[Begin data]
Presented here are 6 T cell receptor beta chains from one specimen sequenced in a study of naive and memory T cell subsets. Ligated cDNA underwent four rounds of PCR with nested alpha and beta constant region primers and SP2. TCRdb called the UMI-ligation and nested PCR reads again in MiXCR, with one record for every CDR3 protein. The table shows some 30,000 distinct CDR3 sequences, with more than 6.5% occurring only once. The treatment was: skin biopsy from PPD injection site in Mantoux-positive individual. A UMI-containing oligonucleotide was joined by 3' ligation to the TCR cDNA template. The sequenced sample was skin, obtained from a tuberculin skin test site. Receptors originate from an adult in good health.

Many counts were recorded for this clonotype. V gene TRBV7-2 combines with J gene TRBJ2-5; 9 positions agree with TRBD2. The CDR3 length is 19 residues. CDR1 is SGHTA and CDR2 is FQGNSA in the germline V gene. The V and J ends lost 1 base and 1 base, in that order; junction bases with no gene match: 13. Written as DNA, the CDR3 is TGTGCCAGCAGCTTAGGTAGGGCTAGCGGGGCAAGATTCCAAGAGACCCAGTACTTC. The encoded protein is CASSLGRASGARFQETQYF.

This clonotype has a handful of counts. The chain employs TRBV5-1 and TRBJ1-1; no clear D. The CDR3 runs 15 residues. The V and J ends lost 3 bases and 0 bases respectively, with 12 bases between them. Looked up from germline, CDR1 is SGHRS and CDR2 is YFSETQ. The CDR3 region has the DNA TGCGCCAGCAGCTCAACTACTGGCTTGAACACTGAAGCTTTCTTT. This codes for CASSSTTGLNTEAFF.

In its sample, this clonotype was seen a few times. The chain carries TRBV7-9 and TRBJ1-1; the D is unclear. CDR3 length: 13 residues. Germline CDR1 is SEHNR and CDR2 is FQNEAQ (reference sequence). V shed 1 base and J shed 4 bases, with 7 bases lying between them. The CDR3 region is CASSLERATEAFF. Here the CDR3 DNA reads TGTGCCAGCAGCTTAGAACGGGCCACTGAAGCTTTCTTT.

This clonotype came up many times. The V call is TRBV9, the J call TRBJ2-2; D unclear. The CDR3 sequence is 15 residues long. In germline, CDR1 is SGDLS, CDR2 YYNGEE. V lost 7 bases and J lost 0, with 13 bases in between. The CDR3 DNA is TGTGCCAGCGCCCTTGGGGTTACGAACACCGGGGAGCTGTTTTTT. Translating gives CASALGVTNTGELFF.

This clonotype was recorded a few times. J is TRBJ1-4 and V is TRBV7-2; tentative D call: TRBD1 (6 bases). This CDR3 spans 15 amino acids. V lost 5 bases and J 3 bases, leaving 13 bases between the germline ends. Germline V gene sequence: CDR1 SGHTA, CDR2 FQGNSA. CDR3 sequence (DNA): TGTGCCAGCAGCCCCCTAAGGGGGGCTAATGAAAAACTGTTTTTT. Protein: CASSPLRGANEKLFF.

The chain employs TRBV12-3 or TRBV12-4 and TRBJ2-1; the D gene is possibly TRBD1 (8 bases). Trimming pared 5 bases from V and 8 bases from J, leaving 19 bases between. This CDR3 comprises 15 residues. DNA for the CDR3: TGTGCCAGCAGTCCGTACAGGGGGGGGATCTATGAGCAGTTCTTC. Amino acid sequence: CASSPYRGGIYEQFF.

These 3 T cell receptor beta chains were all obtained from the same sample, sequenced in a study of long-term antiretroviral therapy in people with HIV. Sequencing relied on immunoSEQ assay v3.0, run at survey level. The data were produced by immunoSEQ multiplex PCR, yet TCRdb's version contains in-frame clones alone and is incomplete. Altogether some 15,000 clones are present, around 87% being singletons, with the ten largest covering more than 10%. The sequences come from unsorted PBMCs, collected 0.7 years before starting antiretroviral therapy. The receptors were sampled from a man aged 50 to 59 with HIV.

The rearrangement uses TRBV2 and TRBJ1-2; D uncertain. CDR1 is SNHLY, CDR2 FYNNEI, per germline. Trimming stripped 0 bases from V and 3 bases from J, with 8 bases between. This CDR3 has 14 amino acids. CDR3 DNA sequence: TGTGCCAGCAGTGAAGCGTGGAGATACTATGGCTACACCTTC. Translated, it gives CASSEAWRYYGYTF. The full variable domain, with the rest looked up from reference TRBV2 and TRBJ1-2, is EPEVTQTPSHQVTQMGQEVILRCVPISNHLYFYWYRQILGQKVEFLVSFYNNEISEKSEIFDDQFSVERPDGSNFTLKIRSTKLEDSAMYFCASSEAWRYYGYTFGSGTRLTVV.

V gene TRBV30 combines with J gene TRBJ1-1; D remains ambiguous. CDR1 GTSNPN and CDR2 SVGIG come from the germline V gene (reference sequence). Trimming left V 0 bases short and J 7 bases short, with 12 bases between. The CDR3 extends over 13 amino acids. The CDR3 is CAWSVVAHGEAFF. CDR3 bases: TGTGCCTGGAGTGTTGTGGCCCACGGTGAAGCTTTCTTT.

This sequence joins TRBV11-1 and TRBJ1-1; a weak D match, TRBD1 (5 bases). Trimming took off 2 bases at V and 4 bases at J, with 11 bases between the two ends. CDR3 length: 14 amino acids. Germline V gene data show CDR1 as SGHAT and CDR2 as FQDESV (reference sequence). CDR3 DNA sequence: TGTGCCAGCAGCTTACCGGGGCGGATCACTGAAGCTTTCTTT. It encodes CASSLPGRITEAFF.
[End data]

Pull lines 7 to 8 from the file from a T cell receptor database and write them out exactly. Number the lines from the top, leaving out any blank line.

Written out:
The chain employs TRBV12-3 or TRBV12-4 and TRBJ2-1; the D gene is possibly TRBD1 (8 bases). Trimming pared 5 bases from V and 8 bases from J, leaving 19 bases between. This CDR3 comprises 15 residues. DNA for the CDR3: TGTGCCAGCAGTCCGTACAGGGGGGGGATCTATGAGCAGTTCTTC. Amino acid sequence: CASSPYRGGIYEQFF.

These 3 T cell receptor beta chains were all obtained from the same sample, sequenced in a study of long-term antiretroviral therapy in people with HIV. Sequencing relied on immunoSEQ assay v3.0, run at survey level. The data were produced by immunoSEQ multiplex PCR, yet TCRdb's version contains in-frame clones alone and is incomplete. Altogether some 15,000 clones are present, around 87% being singletons, with the ten largest covering more than 10%. The sequences come from unsorted PBMCs, collected 0.7 years before starting antiretroviral therapy. The receptors were sampled from a man aged 50 to 59 with HIV.